For a while on Sunday South United coach Andrew Davy thought the old adage that you have to lose a grand final to win one was going to ring true for his side.
Chasing their first Tamworth women’s first grade premiership, they were for much of the game under fire from defending champions Flames.
But with the chance to create history, and in only their second year back in first grade after a 15 year absence, Souths dug in and scrambled their way to a 1-nil win, Brittany Parker sparking jubilant celebrations when she cracked the ball into the back of the net with around four minutes remaining in the second half of the first period of extra-time.
Davy paid credit to his sides determination and grit, especially in defence.
“We talked a lot about defence. Defence wins you grand finals,” Davy said.
“We just kept turning up for each other.”
Chelsea Thornton was “sensational” in goals and kept them in the game.
“We’re pretty sure she broke her toe on one of the saves,” he said.
Davy said they spoke before the game that Flames would be better and stronger than any time they’d played them during the season, and from early on it was clear that it was going to be a very different story to the major semi-final, where Souths brushed Flames aside 6-nil.
Souths’ for their part, whether it was the occasion or the increased pressure Flames put them under or a combination of both, weren’t as clinical and didn’t play with the same surety in their game as two weeks ago.
“We were reactive not proactive,” Davy said.
They were also guilty of not playing with enough width, which he felt played into Flames hands.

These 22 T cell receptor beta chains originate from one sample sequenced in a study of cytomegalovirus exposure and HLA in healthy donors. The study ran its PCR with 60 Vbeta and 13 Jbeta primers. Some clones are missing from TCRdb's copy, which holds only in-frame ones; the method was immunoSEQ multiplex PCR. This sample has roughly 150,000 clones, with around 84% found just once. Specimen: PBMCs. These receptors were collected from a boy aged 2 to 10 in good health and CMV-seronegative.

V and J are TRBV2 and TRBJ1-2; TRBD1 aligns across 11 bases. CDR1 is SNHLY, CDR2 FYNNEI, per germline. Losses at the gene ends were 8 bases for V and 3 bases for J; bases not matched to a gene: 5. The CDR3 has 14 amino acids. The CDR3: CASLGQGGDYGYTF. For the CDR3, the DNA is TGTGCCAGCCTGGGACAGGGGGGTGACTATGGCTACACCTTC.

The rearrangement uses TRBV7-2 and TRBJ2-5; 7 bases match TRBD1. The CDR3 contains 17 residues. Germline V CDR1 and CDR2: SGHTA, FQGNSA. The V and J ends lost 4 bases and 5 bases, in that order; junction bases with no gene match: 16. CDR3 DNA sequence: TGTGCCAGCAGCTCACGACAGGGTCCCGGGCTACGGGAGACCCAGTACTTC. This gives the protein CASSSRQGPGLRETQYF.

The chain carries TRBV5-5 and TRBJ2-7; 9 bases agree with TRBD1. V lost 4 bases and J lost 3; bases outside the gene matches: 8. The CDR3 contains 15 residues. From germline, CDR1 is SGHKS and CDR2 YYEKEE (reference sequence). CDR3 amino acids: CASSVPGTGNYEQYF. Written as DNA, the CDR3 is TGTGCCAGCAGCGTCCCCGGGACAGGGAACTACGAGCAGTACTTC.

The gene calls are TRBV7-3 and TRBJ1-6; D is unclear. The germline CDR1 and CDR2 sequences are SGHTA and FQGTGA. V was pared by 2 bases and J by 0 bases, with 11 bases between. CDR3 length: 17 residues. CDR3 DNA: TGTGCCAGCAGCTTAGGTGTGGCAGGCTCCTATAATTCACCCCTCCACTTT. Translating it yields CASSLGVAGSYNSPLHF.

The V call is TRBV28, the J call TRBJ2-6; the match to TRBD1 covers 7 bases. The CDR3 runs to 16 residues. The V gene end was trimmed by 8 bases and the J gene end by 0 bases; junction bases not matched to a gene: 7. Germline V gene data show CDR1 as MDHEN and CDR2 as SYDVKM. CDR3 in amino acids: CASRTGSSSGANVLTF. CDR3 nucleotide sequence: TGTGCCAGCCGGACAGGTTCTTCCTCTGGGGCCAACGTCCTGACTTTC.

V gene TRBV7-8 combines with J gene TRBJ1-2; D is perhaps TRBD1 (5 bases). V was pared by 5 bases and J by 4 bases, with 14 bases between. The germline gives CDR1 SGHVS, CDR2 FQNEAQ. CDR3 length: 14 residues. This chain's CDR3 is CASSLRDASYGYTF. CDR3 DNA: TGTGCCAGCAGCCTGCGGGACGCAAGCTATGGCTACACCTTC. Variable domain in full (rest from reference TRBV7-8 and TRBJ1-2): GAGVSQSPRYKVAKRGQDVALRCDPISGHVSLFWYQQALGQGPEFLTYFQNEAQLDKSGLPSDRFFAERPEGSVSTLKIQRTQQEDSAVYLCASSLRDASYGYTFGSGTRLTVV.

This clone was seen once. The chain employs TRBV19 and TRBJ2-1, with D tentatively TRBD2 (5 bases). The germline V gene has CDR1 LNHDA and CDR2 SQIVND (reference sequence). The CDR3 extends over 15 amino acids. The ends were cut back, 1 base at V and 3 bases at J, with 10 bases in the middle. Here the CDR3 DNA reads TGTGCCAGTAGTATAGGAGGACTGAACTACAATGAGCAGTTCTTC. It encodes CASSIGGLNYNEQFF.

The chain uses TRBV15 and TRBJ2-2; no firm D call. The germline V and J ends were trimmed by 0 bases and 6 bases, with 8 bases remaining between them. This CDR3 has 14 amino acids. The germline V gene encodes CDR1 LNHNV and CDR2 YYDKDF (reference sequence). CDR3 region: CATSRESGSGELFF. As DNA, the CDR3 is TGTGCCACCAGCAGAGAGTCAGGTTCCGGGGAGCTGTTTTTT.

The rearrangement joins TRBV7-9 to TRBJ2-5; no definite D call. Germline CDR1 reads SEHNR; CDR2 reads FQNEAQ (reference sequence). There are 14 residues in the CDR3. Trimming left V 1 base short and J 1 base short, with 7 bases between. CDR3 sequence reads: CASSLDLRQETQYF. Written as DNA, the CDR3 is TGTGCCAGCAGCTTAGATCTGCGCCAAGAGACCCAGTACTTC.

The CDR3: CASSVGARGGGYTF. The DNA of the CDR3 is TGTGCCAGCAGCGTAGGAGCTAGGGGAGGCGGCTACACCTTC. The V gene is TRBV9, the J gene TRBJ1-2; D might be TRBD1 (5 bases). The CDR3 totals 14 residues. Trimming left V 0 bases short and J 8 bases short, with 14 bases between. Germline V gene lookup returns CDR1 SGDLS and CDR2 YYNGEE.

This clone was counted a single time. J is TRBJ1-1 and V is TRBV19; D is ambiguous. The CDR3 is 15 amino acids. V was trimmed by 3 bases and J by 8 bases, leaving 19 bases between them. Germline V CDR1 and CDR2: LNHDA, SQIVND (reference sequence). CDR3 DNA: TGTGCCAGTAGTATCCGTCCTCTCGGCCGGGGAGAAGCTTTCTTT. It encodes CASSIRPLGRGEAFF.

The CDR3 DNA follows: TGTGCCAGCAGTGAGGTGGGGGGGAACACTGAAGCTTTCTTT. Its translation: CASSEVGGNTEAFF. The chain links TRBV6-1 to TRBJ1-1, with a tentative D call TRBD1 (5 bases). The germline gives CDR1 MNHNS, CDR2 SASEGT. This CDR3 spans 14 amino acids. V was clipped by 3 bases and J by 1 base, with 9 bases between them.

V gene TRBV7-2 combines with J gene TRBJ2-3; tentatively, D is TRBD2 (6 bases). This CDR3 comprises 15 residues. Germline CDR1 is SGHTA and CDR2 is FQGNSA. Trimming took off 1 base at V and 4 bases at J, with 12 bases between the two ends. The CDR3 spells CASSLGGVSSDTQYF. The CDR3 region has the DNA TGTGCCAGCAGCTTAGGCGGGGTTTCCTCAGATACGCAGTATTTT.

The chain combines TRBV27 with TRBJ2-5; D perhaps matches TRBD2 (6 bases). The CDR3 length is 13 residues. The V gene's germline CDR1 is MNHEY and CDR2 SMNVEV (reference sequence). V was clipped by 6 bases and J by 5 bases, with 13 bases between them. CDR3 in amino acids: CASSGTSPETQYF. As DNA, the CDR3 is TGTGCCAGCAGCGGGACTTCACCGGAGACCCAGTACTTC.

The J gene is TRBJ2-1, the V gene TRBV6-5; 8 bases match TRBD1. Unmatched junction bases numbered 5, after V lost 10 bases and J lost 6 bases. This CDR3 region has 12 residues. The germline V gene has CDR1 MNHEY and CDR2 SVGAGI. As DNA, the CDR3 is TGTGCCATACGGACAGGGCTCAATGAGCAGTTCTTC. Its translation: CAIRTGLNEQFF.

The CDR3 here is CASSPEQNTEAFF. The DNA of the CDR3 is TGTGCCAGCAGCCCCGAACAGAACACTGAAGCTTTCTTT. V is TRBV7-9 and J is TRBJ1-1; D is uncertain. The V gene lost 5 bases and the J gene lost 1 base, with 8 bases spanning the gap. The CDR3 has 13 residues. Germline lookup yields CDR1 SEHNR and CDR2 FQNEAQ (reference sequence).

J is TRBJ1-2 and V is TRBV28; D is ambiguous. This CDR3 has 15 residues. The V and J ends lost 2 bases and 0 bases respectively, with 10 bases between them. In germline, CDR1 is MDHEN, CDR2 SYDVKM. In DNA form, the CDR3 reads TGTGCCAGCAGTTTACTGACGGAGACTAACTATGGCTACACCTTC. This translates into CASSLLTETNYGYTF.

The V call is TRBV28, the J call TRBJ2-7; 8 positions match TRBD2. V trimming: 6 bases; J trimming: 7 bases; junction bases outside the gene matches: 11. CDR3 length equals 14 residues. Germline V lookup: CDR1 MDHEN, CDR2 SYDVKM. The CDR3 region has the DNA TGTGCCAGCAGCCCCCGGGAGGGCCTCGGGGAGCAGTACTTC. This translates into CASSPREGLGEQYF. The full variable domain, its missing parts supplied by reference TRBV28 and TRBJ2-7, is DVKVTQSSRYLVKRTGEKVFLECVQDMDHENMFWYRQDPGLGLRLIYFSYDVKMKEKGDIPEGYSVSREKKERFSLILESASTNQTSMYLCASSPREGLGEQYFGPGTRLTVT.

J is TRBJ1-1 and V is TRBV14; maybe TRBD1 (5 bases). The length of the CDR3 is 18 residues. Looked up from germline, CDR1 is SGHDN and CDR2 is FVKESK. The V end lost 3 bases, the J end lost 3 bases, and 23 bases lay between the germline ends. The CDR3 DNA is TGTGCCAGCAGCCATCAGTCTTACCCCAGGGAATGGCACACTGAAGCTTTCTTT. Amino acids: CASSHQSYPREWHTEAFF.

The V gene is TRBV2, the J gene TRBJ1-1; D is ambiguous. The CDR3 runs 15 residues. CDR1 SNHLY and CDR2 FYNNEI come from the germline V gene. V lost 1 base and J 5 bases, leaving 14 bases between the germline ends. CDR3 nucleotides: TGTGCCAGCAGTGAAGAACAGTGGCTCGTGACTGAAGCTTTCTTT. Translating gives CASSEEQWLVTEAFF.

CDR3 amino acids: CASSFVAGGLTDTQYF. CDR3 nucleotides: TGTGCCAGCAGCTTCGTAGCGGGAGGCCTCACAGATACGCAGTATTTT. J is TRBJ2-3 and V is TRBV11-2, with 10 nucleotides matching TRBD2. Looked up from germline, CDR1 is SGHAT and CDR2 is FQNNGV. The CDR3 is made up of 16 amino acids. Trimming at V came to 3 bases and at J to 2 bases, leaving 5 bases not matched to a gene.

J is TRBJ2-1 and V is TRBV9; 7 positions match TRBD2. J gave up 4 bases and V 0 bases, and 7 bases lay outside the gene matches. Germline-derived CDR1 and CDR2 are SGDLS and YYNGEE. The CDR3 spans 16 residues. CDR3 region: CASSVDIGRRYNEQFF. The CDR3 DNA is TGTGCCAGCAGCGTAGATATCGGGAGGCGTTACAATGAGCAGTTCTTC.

That said, Parker’s match-winning strike came from going wide and then shifting the ball back into the middle.
Davy said it was a “fantastic finish” from the NSW Country rep.
“She’s our x-factor,” he said, adding that she got through an amazing amount of work.
So to did Kate Ferguson for Flames. She lasted only three minutes of the major semi-final and had a huge influence on proceedings on Sunday.
When she hobbled off late in the first half of the first period of extra-time, there was a perceptible shift in the dynamic of the game.
“I felt going into extra-time the momentum was with us, we’d started to get a bit more of a roll on going forward,” Davy said.
Flames though had all the early possession and the better of the chances.
Coach Barrie Pritchard had said heading into Sunday they had to treat any opportunity like gold. That was their downfall in the end – not being able to put the ball in the back of the net.
But while he was disappointed about the loss, he wasn’t his sides efforts.
“I thought it was one of the best games we’ve played this year. The whole team put in,” he said.
He particularly liked the aggressive intent they showed in attack.
It enabled them to get more layers to their attack and made Souths think about how they wanted to defend, which they didn’t do in the major semi.
His message going into extra-time was to “just keep attacking”.
Unlike the previous week against Waratahs they needed to win. A draw wasn’t going to be enough.
Despite carrying 100 minutes in their legs from the preliminary final, on what he had seen from his side both in that game and throughout the decider, Pritchard was fairly confident going into extra-time.
Even after that first 10 minutes, although that was tempered a bit by losing Ferguson.
“That was a big blow to us,” he said.
She was “sensational”.
They were the walking wounded, with Ash Allen virtually on one leg.
On a positive note Pritchard said it was a “big bonus” to have Tegan Smith back. He only found out she was going to be available on the Thursday night.
“She presented a lot of options up front for us,” he said.
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